I mean, I think we should be offended that the Russians thought that they could sway our election through social media fake news and things like that. This story, to me, smacks really close to that which is, we’re really mad at Mark Zuckerberg, but we signed up for it. In fact, there was one exchange where one Congressman — and there’s another story to this, the Congressfolks who were grilling Zuckerberg didn’t really understand, really, what they’re talking about when it comes to social media or Facebook or anything like that. Many of them didn’t. Many of them did. But it’s like, are you willing to guarantee this? And Zuckerberg’s like, well, we already do. Are you ready to say this? Well, we already do. And there’s a real sense where, yes, Facebook misbehaved… But at the end of the day what you have is a Congress who will come down and say we have to have some sort of regulation on Facebook and Facebook will still be one of the most, if not the most powerful, shaping culture force on the planet especially in the West. This is a clear example when it comes to our habits, how we do family, how we get our information, many of us how we get our theology, where we get our politics and our news, where culture is upstream from law and government and politics. Facebook’s upstream from it all. Facebook has changed how we do life together in a very powerful way. So here you have Zuckerberg being grilled by these political leaders, he’s more powerful than all of them combined in his ability to shape culture and particularly through this medium of Facebook. I think this is something we should be aware of is that we — if we are willingly putting ourselves into these compromising positions because we’ve gotta use this platform, it says something about how powerful Facebook is in shaping culture, more powerful than any regulation that’s going to come out of these hearings.

All right. Well, let me come back to Kevin Williamson, and his position on abortion. It’s hardly helpful to the pro-life cause, and it sort of confirms the caricature of pro-lifers among those who favor abortion rights.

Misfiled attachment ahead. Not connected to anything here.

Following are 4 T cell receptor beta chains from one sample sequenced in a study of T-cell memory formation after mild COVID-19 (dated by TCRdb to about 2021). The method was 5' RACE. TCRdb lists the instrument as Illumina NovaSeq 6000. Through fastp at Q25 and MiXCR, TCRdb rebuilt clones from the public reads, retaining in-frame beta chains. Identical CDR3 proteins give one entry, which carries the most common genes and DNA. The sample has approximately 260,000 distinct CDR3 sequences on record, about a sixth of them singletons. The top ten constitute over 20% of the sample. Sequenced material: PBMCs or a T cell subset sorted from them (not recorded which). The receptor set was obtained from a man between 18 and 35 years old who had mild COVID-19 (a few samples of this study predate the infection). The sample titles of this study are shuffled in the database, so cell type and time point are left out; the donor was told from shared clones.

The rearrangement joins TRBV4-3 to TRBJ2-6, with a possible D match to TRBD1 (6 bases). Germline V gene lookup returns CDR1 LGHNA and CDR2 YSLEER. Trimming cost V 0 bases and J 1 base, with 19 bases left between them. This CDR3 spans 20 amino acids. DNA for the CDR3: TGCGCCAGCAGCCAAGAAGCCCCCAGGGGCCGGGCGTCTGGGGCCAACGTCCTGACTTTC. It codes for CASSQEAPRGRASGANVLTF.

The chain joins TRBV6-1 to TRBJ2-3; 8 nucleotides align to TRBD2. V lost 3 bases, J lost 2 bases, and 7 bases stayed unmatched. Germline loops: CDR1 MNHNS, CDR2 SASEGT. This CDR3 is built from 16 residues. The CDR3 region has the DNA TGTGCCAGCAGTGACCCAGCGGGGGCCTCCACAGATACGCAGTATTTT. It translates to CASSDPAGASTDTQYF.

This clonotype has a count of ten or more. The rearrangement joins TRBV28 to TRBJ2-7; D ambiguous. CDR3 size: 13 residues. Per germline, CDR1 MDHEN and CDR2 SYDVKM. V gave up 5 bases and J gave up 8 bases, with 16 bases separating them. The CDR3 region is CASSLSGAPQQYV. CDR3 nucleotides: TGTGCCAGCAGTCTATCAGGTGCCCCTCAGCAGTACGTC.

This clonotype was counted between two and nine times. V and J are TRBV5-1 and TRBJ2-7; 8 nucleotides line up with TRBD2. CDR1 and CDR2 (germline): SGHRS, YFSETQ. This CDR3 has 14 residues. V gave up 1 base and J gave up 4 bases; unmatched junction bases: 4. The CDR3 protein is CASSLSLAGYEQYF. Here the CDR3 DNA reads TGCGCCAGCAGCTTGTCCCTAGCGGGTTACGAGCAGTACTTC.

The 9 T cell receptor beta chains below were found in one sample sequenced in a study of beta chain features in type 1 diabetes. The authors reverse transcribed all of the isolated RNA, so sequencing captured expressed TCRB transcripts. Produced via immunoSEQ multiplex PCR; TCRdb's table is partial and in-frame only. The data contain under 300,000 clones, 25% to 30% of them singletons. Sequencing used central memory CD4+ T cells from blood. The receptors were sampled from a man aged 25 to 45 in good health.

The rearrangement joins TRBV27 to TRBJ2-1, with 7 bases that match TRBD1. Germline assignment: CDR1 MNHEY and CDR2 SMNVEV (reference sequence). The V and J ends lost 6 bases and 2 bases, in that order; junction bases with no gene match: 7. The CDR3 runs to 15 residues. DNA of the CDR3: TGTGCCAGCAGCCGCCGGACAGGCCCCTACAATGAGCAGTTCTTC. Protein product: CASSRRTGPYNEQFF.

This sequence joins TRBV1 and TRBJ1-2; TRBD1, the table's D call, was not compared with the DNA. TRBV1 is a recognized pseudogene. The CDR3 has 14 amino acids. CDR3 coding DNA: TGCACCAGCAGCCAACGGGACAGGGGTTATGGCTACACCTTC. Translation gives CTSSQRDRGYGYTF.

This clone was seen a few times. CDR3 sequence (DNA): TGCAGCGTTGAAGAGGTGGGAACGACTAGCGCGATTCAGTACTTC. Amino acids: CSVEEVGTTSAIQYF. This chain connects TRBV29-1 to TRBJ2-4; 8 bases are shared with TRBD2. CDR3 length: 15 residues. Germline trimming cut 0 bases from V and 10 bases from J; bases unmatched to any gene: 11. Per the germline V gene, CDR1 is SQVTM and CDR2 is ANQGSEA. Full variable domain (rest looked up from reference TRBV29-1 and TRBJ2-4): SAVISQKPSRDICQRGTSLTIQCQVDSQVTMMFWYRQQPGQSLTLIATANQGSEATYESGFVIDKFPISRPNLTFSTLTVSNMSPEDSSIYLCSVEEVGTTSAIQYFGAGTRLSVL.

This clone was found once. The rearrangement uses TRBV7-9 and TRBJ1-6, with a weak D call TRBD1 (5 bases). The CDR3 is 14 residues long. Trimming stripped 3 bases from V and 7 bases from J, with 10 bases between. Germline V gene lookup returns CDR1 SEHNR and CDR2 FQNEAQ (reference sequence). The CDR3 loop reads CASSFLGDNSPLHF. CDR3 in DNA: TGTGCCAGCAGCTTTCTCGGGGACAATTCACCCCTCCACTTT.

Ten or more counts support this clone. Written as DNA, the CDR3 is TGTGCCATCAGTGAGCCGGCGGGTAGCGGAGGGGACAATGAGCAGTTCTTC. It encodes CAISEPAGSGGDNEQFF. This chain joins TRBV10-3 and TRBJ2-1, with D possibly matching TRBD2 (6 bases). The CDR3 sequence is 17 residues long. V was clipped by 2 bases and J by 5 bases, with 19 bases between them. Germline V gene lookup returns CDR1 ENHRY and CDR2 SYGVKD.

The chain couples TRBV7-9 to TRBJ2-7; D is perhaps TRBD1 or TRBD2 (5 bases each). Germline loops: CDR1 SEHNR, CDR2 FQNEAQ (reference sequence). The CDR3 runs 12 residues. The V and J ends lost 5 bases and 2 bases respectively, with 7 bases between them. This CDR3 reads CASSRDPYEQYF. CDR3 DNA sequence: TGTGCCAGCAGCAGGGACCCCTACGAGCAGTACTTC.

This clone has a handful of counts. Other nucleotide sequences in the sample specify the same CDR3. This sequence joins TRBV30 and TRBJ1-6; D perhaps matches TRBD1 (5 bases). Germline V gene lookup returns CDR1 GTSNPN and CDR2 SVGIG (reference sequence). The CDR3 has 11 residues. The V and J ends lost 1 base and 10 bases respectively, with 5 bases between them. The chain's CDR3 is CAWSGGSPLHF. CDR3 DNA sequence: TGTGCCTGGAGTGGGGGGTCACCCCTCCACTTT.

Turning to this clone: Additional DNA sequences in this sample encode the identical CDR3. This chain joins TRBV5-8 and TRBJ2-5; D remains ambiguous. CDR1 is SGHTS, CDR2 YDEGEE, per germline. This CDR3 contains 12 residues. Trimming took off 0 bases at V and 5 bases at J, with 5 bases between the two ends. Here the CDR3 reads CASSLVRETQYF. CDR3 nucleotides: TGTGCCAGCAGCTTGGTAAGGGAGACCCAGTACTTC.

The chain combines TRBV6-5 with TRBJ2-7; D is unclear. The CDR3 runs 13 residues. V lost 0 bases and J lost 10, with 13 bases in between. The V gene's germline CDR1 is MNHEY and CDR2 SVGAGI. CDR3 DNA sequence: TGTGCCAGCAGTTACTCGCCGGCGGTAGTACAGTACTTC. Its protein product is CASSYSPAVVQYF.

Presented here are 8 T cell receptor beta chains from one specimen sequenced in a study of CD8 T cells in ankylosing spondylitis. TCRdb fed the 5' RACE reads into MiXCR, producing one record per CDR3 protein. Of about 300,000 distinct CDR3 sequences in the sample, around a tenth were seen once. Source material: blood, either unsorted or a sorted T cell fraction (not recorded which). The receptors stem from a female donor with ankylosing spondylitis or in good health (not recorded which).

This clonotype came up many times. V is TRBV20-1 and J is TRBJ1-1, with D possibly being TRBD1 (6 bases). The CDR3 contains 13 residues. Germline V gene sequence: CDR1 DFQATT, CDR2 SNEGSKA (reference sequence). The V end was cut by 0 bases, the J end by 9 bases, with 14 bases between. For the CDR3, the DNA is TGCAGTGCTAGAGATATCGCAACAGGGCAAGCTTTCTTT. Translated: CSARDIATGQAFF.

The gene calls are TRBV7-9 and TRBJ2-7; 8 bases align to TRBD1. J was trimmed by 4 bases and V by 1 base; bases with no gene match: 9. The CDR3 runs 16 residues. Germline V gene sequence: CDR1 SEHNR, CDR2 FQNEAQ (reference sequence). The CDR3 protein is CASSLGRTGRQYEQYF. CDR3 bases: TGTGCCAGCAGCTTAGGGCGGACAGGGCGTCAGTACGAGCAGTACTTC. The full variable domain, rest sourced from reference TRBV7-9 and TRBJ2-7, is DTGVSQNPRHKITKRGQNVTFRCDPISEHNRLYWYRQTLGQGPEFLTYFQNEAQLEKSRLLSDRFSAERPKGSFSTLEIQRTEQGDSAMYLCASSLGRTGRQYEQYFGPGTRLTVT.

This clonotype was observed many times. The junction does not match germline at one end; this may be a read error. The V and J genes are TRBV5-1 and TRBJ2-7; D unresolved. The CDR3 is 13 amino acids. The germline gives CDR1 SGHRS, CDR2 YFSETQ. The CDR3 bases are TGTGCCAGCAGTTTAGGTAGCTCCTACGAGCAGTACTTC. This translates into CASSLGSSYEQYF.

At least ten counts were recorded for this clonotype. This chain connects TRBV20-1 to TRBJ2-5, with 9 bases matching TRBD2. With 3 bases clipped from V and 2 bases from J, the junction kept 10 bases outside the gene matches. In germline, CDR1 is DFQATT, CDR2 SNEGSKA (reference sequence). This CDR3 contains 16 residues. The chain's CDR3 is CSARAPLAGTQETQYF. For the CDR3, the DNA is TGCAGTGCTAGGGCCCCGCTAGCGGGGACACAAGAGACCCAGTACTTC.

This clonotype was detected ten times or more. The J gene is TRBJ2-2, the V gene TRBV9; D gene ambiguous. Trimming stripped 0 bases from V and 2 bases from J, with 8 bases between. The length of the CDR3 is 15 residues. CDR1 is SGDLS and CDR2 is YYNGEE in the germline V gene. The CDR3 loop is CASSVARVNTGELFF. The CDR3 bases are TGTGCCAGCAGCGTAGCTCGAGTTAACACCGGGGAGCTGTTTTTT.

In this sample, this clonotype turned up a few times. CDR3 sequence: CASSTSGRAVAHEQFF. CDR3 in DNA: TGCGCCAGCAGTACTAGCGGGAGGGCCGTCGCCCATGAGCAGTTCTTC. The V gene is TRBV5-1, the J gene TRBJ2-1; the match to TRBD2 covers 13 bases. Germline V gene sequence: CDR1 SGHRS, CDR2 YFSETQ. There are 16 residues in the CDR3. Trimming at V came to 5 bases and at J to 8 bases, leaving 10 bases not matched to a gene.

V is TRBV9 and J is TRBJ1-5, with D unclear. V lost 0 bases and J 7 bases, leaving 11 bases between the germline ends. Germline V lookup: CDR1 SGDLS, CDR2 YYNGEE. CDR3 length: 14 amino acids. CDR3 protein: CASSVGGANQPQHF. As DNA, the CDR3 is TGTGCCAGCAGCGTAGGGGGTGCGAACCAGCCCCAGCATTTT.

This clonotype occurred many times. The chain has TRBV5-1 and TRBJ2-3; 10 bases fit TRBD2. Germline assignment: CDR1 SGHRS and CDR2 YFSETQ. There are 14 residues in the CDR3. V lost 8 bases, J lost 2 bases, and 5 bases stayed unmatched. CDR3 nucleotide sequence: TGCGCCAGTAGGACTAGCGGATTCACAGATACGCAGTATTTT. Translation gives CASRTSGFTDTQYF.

And I get the hypocrisy argument. You had Ruth Marcus of The Washington Post writing about how if prenatal testing on her last pregnancy had indicated Down Syndrome, she would’ve aborted. That’s basically eugenics, and yet Williamson’s too extreme? And if that weren’t enough, Marcus wrote a column saying how shocked she was to learn Williamson’s position. Just utterly without self-awareness.

But you wouldn’t defend Williamson’s position on abortion as constructive or helpful, would you?

STONESTREET: I’m not. I think it’s an extreme position. I agree with Ross Douthat who I think wrote brilliantly on this in Sunday’s Post, but, look, I don’t want to dismiss the hypocrisy argument because I think that’s at the heart of the initial question is kind of the spirit of free speech and the spirit of robust debate. The fact that the Atlantic doesn’t think there is an extreme position to the left when it comes to abortion or, for that matter, gun rights or whatever, but thinks there is an extreme position to the right is preempting real conversation and real debate.

Now, all that said, no, Williamson’s is extreme. And I think you said it well earlier. This is not something that anyone that I personally know of in the pro-life party or who holds the pro-life position actually believes. And I think that it’s unhelpful to the movement, I think it feeds the sort of caricature and easy dismissal of pro-lifers, the sort, by the way, we saw this past week by John Oliver going after pregnancy care centers. This sort of stuff just kind of blends, too.

Look, you could add up all the pro-lifers in America and that position is less than 1 percent of what it believes. You line up all the pro-choicers in America and that sort of eugenics position, my guess, is way more than 1 percent because at least in America the entire argument for abortion has been based on our sexual autonomy and there are no limits to that. And that’s why you get Marcus writing a column being completely tone deaf by saying that Williamson’s position is too extreme. In other words, killing the woman, I can’t believe that. Killing the baby for any reason, just because it has Down Syndrome or because it’s a boy instead of a girl or whatever, well, no we’ve got to have that. Yeah, there’s a tone deafness here that reveals where the middle of this debate is.

John Stonestreet is president of the Colson Center for Christian Worldview. John, thank you.


Follow John Stonestreet (@JBStonestreet) and Nick Eicher (@NickEicher) on Twitter.

(AP Photo/Carolyn Kaster, File) In this Tuesday, April 10, 2018, file photo, Facebook CEO Mark Zuckerberg testifies before a joint hearing of the Commerce and Judiciary Committees on Capitol Hill in Washington.